AROH aims to improve the socio-economic status of marginalised and vulnerable women through its pioneering initiative ‘Shakti’ with sustainable solutions. AROH has directly impacted the lives of more than 4.5 Lakh underprivileged and marginalised women while over 10 Lakh vulnerable women have been benefited indirectly in the states of Assam, Meghalaya, Bihar, Chhattisgarh, Jharkhand, Haryana, Madhya Pradesh, Maharashtra, Meghalaya, Odisha, Rajasthan, Uttar Pradesh, Uttarakhand, West Bengal, etc. through multi-sectoral initiatives undertaken by the Foundation under the umbrella of Project Shakti.
Under the overarching goal of poverty alleviation and uplifting their standard of living, Shakti works on multiple interventions and a holistic approach to serve the women in need and deliver sustainable outcomes. Through its various community-based programmes, the Foundation has been able to adopt a lifecycle approach wherein girls and women of all ages and groups stand a chance to gain from the interventions being rolled out in their area. Starting from education of the girl child from pre-schooling to high school education, vocational training and skilling for economic growth, providing access to water and sanitation, improving literacy levels of women, raising their awareness against social ills like child marriage, dowry, alcoholism, oppression, and improving their confidence and self-esteem through programmes of life skills, financial inclusion, etc. have brought a meaningful transformation in the lives of poor women.
Our mission is to facilitate and execute a program for the underprivileged with special attention to women and children. We synergize these efforts, to achieve our mission, by working in partnership with other development sectors which have the right perspective in the area of human development.
- What motivates you to work hard?
That smile, satisfaction and sense of security on each of our beneficiaries. Trust me; I sleep like a log at the end of my day. When they get their meal, their job, their health checks & treatments or even get new information about their rights, I feel I get my remuneration for each day. My work and its outcomes each day motivate me to get up and repeat the same the next day.
- When did you consider yourself a success?
Though success has no definition, no limits and no boundaries, I consider myself successful the day I was able to start AROH against several odds and I started living deeply and meaningfully for the cause I believed in, for the purpose I had found. I think my willingness to take on new challenges and work hard sets me up for success. When I started AROH, I had just one employee for quite a few months, but today I have a team of 300 professionals working across the nation to serve the poor and needy in remote villages. I have impacted more than one million lives so far. It is immensely gratifying to see the positive transformation.
- How do you balance your work and personal life?
See, why is this question mostly asked to a female professional? That’s where I want to change the situation. I would be happy when the same question shall be asked to successful men too.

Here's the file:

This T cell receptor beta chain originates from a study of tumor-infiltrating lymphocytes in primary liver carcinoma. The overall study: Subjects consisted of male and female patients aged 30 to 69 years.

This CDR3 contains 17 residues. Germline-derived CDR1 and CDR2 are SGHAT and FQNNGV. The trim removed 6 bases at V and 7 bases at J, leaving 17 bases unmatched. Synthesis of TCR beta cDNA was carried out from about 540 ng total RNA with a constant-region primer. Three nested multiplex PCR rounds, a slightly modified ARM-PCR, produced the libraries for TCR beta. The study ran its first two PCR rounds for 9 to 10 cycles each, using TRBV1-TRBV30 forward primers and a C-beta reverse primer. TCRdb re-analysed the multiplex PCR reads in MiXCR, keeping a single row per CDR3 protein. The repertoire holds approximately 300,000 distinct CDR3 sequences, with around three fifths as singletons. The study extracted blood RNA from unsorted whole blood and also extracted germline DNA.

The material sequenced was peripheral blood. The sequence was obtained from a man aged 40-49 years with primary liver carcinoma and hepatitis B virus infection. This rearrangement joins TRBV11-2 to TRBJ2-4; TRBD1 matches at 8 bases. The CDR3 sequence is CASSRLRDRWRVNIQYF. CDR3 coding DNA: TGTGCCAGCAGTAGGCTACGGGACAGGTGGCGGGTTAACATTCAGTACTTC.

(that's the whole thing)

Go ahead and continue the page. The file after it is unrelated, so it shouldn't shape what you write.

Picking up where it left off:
Anyways in my case, I entered the field because of my passion and compassion to care for others and make the world a better place. However, the work is emotionally challenging. In some cases, it often causes heartache and disappointment. Social work is an absorbing job and at times I feel like I need to distance myself from the serious world we live in and have fun with loved ones. There are times when it is good for all of us to laugh and be light-hearted.
Balancing work and personal life can be complex, but the key is planning and making sure you make good use of your time away from work. For me, I accept the stage of life I am in & try to put things into perspective to be happy. I believe that the world needs more passionate and dedicated social workers— but that does not mean we have to work ourselves to a point of exhaustion. Creating a healthy work-life balance and ensuring that you can keep doing this important work for many years to come is called a balance.
- What if you could say a sentence to every person in the world and they would all listen? What would you tell them?
I always say this to everyone around, “If you think you can, then you can.” You have the world within your heart and mind and if you make up your mind for something, nothing is impossible.
- Do you think your work addresses the cause of the problem?
We try our level best. And the results by far have been satisfying and sustaining.
We do that by extensive need analysis, brainstorming and planning by engaging the target people/community along. We have the USP to strengthen community resources and manpower into change agents and place them back in the community to take forward the baton of change and sustain the impact. There are other tools, strategies and Liaoning that are involved in the process too.
- What do you hope to accomplish as a social worker?
I just want that every female in my country can enjoy her cerebral opportunities without any hurdles or questions. It’s been a long time that we have been suppressed quoting security, social or even religious boundaries. And I hope I can touch the lives of maximum women around and at least make them aware of what they deserve and what they have been subjected to.
I want my country to awaken toward women’s rights and create a conducive environment for her to live and prosper.